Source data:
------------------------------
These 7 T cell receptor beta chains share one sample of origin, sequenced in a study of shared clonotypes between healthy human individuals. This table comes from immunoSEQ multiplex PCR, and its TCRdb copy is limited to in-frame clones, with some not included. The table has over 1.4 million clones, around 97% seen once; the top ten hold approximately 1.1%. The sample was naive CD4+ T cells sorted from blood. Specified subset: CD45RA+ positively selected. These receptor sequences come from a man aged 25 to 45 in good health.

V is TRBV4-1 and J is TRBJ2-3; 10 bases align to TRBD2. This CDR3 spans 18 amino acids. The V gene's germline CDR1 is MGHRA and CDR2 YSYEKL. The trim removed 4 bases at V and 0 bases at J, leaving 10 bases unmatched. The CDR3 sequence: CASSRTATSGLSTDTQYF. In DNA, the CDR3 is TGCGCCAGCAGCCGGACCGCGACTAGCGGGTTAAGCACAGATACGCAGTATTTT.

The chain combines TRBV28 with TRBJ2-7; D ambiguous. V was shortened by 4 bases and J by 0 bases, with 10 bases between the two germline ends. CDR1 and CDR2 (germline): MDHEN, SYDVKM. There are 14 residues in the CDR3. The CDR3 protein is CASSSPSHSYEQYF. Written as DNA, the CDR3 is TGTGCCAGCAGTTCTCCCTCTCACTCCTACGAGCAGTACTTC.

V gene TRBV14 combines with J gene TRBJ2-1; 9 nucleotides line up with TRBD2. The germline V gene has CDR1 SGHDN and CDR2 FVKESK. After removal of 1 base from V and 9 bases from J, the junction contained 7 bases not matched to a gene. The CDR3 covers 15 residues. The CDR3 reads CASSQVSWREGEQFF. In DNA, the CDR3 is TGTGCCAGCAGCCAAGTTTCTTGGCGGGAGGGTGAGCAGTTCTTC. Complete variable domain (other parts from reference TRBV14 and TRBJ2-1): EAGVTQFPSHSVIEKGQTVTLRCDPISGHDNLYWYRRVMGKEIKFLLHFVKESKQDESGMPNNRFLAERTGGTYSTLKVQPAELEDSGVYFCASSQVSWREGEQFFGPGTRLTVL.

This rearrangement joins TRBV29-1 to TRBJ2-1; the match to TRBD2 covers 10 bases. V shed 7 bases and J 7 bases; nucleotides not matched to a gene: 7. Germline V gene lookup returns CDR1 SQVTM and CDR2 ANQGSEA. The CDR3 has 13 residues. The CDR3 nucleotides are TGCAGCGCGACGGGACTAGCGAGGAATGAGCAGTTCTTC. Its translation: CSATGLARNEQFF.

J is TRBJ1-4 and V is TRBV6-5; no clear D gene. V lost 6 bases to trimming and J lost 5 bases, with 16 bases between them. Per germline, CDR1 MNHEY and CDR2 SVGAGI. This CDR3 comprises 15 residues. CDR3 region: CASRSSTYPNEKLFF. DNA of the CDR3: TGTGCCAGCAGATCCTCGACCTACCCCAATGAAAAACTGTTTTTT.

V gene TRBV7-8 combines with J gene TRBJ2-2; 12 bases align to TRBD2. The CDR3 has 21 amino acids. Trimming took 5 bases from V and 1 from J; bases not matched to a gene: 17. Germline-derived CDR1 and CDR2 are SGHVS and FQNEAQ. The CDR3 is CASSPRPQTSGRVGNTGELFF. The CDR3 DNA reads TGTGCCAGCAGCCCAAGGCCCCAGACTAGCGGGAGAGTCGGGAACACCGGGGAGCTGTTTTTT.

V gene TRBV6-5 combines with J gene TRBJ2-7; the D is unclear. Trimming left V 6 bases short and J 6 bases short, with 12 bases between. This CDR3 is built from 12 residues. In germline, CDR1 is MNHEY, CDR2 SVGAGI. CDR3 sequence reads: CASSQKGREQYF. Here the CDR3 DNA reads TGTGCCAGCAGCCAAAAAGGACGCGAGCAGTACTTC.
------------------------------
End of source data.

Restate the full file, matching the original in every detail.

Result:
These 7 T cell receptor beta chains share one sample of origin, sequenced in a study of shared clonotypes between healthy human individuals. This table comes from immunoSEQ multiplex PCR, and its TCRdb copy is limited to in-frame clones, with some not included. The table has over 1.4 million clones, around 97% seen once; the top ten hold approximately 1.1%. The sample was naive CD4+ T cells sorted from blood. Specified subset: CD45RA+ positively selected. These receptor sequences come from a man aged 25 to 45 in good health.

V is TRBV4-1 and J is TRBJ2-3; 10 bases align to TRBD2. This CDR3 spans 18 amino acids. The V gene's germline CDR1 is MGHRA and CDR2 YSYEKL. The trim removed 4 bases at V and 0 bases at J, leaving 10 bases unmatched. The CDR3 sequence: CASSRTATSGLSTDTQYF. In DNA, the CDR3 is TGCGCCAGCAGCCGGACCGCGACTAGCGGGTTAAGCACAGATACGCAGTATTTT.

The chain combines TRBV28 with TRBJ2-7; D ambiguous. V was shortened by 4 bases and J by 0 bases, with 10 bases between the two germline ends. CDR1 and CDR2 (germline): MDHEN, SYDVKM. There are 14 residues in the CDR3. The CDR3 protein is CASSSPSHSYEQYF. Written as DNA, the CDR3 is TGTGCCAGCAGTTCTCCCTCTCACTCCTACGAGCAGTACTTC.

V gene TRBV14 combines with J gene TRBJ2-1; 9 nucleotides line up with TRBD2. The germline V gene has CDR1 SGHDN and CDR2 FVKESK. After removal of 1 base from V and 9 bases from J, the junction contained 7 bases not matched to a gene. The CDR3 covers 15 residues. The CDR3 reads CASSQVSWREGEQFF. In DNA, the CDR3 is TGTGCCAGCAGCCAAGTTTCTTGGCGGGAGGGTGAGCAGTTCTTC. Complete variable domain (other parts from reference TRBV14 and TRBJ2-1): EAGVTQFPSHSVIEKGQTVTLRCDPISGHDNLYWYRRVMGKEIKFLLHFVKESKQDESGMPNNRFLAERTGGTYSTLKVQPAELEDSGVYFCASSQVSWREGEQFFGPGTRLTVL.

This rearrangement joins TRBV29-1 to TRBJ2-1; the match to TRBD2 covers 10 bases. V shed 7 bases and J 7 bases; nucleotides not matched to a gene: 7. Germline V gene lookup returns CDR1 SQVTM and CDR2 ANQGSEA. The CDR3 has 13 residues. The CDR3 nucleotides are TGCAGCGCGACGGGACTAGCGAGGAATGAGCAGTTCTTC. Its translation: CSATGLARNEQFF.

J is TRBJ1-4 and V is TRBV6-5; no clear D gene. V lost 6 bases to trimming and J lost 5 bases, with 16 bases between them. Per germline, CDR1 MNHEY and CDR2 SVGAGI. This CDR3 comprises 15 residues. CDR3 region: CASRSSTYPNEKLFF. DNA of the CDR3: TGTGCCAGCAGATCCTCGACCTACCCCAATGAAAAACTGTTTTTT.

V gene TRBV7-8 combines with J gene TRBJ2-2; 12 bases align to TRBD2. The CDR3 has 21 amino acids. Trimming took 5 bases from V and 1 from J; bases not matched to a gene: 17. Germline-derived CDR1 and CDR2 are SGHVS and FQNEAQ. The CDR3 is CASSPRPQTSGRVGNTGELFF. The CDR3 DNA reads TGTGCCAGCAGCCCAAGGCCCCAGACTAGCGGGAGAGTCGGGAACACCGGGGAGCTGTTTTTT.

V gene TRBV6-5 combines with J gene TRBJ2-7; the D is unclear. Trimming left V 6 bases short and J 6 bases short, with 12 bases between. This CDR3 is built from 12 residues. In germline, CDR1 is MNHEY, CDR2 SVGAGI. CDR3 sequence reads: CASSQKGREQYF. Here the CDR3 DNA reads TGTGCCAGCAGCCAAAAAGGACGCGAGCAGTACTTC.